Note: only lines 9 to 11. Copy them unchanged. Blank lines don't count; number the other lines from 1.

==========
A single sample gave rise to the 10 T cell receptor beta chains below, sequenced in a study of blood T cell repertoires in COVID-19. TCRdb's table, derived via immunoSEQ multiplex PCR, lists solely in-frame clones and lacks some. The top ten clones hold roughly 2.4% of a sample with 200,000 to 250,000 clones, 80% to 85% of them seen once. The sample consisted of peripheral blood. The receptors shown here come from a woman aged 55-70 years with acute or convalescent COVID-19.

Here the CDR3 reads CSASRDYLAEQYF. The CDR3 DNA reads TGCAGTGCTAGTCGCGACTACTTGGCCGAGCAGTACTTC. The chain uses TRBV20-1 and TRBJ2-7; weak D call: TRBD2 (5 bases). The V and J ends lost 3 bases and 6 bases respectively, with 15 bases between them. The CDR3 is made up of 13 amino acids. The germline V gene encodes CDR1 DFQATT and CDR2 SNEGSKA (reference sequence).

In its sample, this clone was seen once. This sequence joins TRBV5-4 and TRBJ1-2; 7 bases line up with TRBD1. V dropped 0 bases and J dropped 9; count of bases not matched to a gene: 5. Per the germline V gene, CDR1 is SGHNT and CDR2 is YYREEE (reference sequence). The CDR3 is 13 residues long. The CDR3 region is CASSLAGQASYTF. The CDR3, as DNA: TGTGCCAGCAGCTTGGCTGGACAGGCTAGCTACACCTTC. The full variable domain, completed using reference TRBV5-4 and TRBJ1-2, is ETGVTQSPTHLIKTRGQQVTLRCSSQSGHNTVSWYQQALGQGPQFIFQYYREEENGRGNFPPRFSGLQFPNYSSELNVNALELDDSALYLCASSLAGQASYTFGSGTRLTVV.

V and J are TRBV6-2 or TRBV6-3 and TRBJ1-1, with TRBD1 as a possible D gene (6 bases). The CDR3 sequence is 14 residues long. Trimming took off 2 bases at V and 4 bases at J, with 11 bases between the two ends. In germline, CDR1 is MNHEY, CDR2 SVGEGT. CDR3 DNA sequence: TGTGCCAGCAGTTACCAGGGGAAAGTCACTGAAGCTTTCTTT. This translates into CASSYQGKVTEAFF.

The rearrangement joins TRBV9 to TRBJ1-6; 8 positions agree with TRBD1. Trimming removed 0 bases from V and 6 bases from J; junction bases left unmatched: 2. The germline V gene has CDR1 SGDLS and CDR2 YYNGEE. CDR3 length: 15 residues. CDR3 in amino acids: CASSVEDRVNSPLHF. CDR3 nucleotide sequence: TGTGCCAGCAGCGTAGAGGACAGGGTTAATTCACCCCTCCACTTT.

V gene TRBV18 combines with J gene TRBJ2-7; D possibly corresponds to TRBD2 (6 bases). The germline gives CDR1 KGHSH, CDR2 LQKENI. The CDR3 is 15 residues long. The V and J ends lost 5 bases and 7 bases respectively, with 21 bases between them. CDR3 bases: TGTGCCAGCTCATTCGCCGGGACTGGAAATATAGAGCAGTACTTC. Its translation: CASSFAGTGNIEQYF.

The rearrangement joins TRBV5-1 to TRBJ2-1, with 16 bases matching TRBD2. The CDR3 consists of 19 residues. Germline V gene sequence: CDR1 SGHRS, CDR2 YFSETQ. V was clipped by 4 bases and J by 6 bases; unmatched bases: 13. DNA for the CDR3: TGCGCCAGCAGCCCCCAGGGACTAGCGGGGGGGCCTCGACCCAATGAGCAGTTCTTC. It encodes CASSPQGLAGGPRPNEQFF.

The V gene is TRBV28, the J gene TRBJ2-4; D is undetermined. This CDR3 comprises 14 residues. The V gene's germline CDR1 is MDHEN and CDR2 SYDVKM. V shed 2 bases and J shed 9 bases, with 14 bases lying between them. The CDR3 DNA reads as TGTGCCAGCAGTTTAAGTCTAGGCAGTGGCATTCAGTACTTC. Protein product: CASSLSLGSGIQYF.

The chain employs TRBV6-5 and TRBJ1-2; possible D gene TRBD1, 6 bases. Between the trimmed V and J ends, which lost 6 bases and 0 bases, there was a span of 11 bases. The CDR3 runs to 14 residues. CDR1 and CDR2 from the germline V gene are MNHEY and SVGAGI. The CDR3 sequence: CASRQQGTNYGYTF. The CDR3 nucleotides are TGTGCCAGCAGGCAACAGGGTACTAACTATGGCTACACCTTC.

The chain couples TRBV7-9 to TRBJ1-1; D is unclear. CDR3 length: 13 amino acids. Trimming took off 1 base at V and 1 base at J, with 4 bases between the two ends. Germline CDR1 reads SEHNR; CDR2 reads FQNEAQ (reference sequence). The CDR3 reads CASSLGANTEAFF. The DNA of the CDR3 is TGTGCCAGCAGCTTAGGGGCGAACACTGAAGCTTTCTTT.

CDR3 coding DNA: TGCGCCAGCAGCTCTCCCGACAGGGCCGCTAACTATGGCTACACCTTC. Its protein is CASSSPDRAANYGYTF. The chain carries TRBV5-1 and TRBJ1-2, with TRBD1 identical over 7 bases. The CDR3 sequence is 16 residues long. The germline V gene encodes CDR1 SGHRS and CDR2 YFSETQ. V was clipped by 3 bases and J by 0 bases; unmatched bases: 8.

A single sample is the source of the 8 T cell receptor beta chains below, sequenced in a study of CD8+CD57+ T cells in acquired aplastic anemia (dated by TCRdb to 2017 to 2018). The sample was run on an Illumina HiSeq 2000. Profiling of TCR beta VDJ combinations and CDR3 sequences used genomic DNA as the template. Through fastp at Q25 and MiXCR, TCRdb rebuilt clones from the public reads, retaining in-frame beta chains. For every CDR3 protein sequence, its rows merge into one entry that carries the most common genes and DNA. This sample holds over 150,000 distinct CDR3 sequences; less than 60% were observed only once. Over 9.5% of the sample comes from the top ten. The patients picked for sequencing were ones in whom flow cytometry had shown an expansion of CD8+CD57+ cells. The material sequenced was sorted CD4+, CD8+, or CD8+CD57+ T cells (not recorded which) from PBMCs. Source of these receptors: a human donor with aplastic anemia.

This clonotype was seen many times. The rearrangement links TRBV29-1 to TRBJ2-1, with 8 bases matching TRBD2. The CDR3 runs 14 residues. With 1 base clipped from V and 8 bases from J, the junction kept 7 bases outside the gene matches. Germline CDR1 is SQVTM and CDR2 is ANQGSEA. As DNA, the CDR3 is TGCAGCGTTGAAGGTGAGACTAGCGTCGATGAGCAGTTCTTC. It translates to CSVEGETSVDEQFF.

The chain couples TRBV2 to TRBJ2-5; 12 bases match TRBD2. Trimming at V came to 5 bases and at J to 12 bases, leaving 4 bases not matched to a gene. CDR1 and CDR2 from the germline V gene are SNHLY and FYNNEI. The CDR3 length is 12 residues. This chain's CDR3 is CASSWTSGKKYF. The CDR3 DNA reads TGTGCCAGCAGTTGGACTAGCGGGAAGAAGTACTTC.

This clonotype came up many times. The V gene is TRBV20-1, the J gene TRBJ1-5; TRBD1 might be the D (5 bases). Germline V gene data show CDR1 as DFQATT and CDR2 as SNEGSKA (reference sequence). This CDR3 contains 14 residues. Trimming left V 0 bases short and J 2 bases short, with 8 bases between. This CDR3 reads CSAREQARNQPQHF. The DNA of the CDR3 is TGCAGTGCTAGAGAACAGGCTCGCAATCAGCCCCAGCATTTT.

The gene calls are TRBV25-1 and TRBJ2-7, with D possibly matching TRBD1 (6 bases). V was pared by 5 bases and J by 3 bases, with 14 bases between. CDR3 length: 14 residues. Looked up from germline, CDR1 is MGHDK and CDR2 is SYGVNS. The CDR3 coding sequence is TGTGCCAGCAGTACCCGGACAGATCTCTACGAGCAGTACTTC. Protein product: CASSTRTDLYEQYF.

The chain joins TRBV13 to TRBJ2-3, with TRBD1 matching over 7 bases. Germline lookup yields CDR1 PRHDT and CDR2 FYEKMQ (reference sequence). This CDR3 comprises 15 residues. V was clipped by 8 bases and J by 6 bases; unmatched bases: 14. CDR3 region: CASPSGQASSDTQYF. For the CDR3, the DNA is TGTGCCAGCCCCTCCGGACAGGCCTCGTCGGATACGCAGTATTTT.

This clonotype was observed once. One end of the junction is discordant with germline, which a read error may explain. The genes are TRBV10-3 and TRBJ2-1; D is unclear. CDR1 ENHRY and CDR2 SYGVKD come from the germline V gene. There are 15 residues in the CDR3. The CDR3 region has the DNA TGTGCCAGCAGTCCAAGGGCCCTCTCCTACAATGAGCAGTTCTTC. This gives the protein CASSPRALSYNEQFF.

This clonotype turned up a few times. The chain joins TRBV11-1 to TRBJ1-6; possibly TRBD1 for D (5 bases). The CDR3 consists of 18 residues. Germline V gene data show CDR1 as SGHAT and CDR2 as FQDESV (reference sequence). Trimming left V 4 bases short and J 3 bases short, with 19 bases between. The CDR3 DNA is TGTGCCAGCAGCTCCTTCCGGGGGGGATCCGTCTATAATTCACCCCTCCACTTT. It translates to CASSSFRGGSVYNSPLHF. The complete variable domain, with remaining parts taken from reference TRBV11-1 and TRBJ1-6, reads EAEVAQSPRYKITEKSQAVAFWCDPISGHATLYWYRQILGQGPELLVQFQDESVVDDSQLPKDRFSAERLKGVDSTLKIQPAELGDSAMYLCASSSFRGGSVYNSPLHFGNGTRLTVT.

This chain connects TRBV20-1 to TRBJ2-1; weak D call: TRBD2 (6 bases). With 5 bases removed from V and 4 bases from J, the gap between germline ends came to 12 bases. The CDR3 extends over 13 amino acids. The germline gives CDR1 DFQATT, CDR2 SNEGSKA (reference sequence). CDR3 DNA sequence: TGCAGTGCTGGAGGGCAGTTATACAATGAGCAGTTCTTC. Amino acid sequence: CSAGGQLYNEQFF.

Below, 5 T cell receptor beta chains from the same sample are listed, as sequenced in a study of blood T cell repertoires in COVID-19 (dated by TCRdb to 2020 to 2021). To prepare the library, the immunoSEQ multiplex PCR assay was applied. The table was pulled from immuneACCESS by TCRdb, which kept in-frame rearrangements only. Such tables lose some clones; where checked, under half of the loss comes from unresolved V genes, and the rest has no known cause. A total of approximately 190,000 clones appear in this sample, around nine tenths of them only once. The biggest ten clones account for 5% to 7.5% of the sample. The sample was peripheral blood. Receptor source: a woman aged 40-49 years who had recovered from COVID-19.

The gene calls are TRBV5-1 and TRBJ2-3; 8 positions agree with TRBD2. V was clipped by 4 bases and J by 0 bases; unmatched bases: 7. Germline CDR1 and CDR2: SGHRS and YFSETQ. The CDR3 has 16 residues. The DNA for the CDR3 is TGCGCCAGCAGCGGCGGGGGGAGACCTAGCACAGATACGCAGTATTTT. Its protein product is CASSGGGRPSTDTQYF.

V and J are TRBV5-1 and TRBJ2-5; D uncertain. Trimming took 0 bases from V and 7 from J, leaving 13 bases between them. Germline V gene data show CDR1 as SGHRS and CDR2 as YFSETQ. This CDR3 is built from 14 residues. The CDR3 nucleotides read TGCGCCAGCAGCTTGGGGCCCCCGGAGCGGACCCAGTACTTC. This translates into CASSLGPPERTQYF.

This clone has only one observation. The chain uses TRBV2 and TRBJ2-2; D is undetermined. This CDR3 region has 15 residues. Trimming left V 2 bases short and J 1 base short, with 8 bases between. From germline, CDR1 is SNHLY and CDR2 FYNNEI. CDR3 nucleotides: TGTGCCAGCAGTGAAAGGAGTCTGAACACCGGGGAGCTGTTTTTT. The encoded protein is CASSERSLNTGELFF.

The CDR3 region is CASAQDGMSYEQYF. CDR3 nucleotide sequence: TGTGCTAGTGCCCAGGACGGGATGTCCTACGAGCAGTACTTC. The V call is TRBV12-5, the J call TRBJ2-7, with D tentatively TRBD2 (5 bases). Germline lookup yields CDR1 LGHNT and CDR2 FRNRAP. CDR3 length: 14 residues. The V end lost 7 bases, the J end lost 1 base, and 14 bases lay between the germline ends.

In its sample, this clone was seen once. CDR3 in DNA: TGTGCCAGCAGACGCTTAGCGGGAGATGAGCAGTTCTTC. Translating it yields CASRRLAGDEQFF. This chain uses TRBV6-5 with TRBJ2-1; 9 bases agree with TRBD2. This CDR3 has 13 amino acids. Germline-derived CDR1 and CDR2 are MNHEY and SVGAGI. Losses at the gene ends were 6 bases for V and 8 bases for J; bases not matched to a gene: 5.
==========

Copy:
The chain employs TRBV6-5 and TRBJ1-2; possible D gene TRBD1, 6 bases. Between the trimmed V and J ends, which lost 6 bases and 0 bases, there was a span of 11 bases. The CDR3 runs to 14 residues. CDR1 and CDR2 from the germline V gene are MNHEY and SVGAGI. The CDR3 sequence: CASRQQGTNYGYTF. The CDR3 nucleotides are TGTGCCAGCAGGCAACAGGGTACTAACTATGGCTACACCTTC.

The chain couples TRBV7-9 to TRBJ1-1; D is unclear. CDR3 length: 13 amino acids. Trimming took off 1 base at V and 1 base at J, with 4 bases between the two ends. Germline CDR1 reads SEHNR; CDR2 reads FQNEAQ (reference sequence). The CDR3 reads CASSLGANTEAFF. The DNA of the CDR3 is TGTGCCAGCAGCTTAGGGGCGAACACTGAAGCTTTCTTT.

CDR3 coding DNA: TGCGCCAGCAGCTCTCCCGACAGGGCCGCTAACTATGGCTACACCTTC. Its protein is CASSSPDRAANYGYTF. The chain carries TRBV5-1 and TRBJ1-2, with TRBD1 identical over 7 bases. The CDR3 sequence is 16 residues long. The germline V gene encodes CDR1 SGHRS and CDR2 YFSETQ. V was clipped by 3 bases and J by 0 bases; unmatched bases: 8.